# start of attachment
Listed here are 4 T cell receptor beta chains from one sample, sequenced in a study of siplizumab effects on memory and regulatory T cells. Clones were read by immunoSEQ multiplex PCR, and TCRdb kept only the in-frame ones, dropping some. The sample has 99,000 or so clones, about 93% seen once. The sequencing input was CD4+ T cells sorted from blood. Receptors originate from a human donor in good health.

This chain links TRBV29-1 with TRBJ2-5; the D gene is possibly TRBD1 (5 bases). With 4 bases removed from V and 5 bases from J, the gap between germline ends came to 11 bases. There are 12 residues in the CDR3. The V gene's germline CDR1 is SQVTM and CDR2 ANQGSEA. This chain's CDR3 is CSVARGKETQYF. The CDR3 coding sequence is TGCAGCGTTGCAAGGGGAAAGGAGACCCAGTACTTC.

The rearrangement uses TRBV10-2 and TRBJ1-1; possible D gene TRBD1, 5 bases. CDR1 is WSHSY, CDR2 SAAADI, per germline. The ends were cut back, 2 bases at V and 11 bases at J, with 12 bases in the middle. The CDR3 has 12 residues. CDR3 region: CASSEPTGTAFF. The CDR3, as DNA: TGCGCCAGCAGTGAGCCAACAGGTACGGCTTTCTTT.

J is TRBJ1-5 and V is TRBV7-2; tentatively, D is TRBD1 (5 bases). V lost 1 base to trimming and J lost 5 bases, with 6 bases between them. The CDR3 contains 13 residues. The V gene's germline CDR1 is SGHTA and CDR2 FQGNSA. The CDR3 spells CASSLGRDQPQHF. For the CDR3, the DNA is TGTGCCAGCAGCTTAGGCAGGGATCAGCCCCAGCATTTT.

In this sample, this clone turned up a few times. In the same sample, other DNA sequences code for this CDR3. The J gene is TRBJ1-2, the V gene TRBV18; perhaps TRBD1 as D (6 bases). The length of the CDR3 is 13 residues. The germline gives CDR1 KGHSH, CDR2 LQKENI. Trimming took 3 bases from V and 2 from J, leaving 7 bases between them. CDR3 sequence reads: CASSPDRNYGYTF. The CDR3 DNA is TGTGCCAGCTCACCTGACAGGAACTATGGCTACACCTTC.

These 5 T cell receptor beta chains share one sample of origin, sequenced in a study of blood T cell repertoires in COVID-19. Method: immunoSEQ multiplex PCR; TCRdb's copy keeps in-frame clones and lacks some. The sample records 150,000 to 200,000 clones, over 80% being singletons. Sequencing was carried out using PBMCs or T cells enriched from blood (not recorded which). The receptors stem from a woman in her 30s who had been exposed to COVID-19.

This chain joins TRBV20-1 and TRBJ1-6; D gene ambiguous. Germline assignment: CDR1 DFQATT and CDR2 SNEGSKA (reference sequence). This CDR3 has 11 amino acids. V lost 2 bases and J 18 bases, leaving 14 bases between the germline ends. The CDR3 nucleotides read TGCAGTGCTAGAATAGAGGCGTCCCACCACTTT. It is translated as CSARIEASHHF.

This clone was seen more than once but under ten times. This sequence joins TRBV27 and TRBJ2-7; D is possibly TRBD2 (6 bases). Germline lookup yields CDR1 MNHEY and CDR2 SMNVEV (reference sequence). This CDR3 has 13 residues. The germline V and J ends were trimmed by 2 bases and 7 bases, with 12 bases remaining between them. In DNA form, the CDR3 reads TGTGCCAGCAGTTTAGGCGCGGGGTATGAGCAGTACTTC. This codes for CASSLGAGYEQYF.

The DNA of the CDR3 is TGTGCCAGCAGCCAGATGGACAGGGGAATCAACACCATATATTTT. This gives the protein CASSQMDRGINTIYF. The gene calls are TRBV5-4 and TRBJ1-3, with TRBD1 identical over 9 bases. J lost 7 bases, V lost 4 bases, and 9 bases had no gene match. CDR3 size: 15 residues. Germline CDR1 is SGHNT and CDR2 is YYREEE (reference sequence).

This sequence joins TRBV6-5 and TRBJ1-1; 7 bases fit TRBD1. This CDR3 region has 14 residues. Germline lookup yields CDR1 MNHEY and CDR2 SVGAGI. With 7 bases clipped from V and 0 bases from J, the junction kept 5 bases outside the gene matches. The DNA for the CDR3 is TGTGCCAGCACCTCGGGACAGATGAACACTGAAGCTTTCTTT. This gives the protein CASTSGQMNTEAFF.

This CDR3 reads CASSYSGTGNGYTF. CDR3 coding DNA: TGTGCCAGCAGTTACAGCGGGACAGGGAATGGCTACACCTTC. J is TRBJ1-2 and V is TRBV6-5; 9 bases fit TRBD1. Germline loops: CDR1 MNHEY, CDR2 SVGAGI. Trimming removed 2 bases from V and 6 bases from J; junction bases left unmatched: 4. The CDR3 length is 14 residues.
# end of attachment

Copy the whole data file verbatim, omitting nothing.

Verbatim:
Listed here are 4 T cell receptor beta chains from one sample, sequenced in a study of siplizumab effects on memory and regulatory T cells. Clones were read by immunoSEQ multiplex PCR, and TCRdb kept only the in-frame ones, dropping some. The sample has 99,000 or so clones, about 93% seen once. The sequencing input was CD4+ T cells sorted from blood. Receptors originate from a human donor in good health.

This chain links TRBV29-1 with TRBJ2-5; the D gene is possibly TRBD1 (5 bases). With 4 bases removed from V and 5 bases from J, the gap between germline ends came to 11 bases. There are 12 residues in the CDR3. The V gene's germline CDR1 is SQVTM and CDR2 ANQGSEA. This chain's CDR3 is CSVARGKETQYF. The CDR3 coding sequence is TGCAGCGTTGCAAGGGGAAAGGAGACCCAGTACTTC.

The rearrangement uses TRBV10-2 and TRBJ1-1; possible D gene TRBD1, 5 bases. CDR1 is WSHSY, CDR2 SAAADI, per germline. The ends were cut back, 2 bases at V and 11 bases at J, with 12 bases in the middle. The CDR3 has 12 residues. CDR3 region: CASSEPTGTAFF. The CDR3, as DNA: TGCGCCAGCAGTGAGCCAACAGGTACGGCTTTCTTT.

J is TRBJ1-5 and V is TRBV7-2; tentatively, D is TRBD1 (5 bases). V lost 1 base to trimming and J lost 5 bases, with 6 bases between them. The CDR3 contains 13 residues. The V gene's germline CDR1 is SGHTA and CDR2 FQGNSA. The CDR3 spells CASSLGRDQPQHF. For the CDR3, the DNA is TGTGCCAGCAGCTTAGGCAGGGATCAGCCCCAGCATTTT.

In this sample, this clone turned up a few times. In the same sample, other DNA sequences code for this CDR3. The J gene is TRBJ1-2, the V gene TRBV18; perhaps TRBD1 as D (6 bases). The length of the CDR3 is 13 residues. The germline gives CDR1 KGHSH, CDR2 LQKENI. Trimming took 3 bases from V and 2 from J, leaving 7 bases between them. CDR3 sequence reads: CASSPDRNYGYTF. The CDR3 DNA is TGTGCCAGCTCACCTGACAGGAACTATGGCTACACCTTC.

These 5 T cell receptor beta chains share one sample of origin, sequenced in a study of blood T cell repertoires in COVID-19. Method: immunoSEQ multiplex PCR; TCRdb's copy keeps in-frame clones and lacks some. The sample records 150,000 to 200,000 clones, over 80% being singletons. Sequencing was carried out using PBMCs or T cells enriched from blood (not recorded which). The receptors stem from a woman in her 30s who had been exposed to COVID-19.

This chain joins TRBV20-1 and TRBJ1-6; D gene ambiguous. Germline assignment: CDR1 DFQATT and CDR2 SNEGSKA (reference sequence). This CDR3 has 11 amino acids. V lost 2 bases and J 18 bases, leaving 14 bases between the germline ends. The CDR3 nucleotides read TGCAGTGCTAGAATAGAGGCGTCCCACCACTTT. It is translated as CSARIEASHHF.

This clone was seen more than once but under ten times. This sequence joins TRBV27 and TRBJ2-7; D is possibly TRBD2 (6 bases). Germline lookup yields CDR1 MNHEY and CDR2 SMNVEV (reference sequence). This CDR3 has 13 residues. The germline V and J ends were trimmed by 2 bases and 7 bases, with 12 bases remaining between them. In DNA form, the CDR3 reads TGTGCCAGCAGTTTAGGCGCGGGGTATGAGCAGTACTTC. This codes for CASSLGAGYEQYF.

The DNA of the CDR3 is TGTGCCAGCAGCCAGATGGACAGGGGAATCAACACCATATATTTT. This gives the protein CASSQMDRGINTIYF. The gene calls are TRBV5-4 and TRBJ1-3, with TRBD1 identical over 9 bases. J lost 7 bases, V lost 4 bases, and 9 bases had no gene match. CDR3 size: 15 residues. Germline CDR1 is SGHNT and CDR2 is YYREEE (reference sequence).

This sequence joins TRBV6-5 and TRBJ1-1; 7 bases fit TRBD1. This CDR3 region has 14 residues. Germline lookup yields CDR1 MNHEY and CDR2 SVGAGI. With 7 bases clipped from V and 0 bases from J, the junction kept 5 bases outside the gene matches. The DNA for the CDR3 is TGTGCCAGCACCTCGGGACAGATGAACACTGAAGCTTTCTTT. This gives the protein CASTSGQMNTEAFF.

This CDR3 reads CASSYSGTGNGYTF. CDR3 coding DNA: TGTGCCAGCAGTTACAGCGGGACAGGGAATGGCTACACCTTC. J is TRBJ1-2 and V is TRBV6-5; 9 bases fit TRBD1. Germline loops: CDR1 MNHEY, CDR2 SVGAGI. Trimming removed 2 bases from V and 6 bases from J; junction bases left unmatched: 4. The CDR3 length is 14 residues.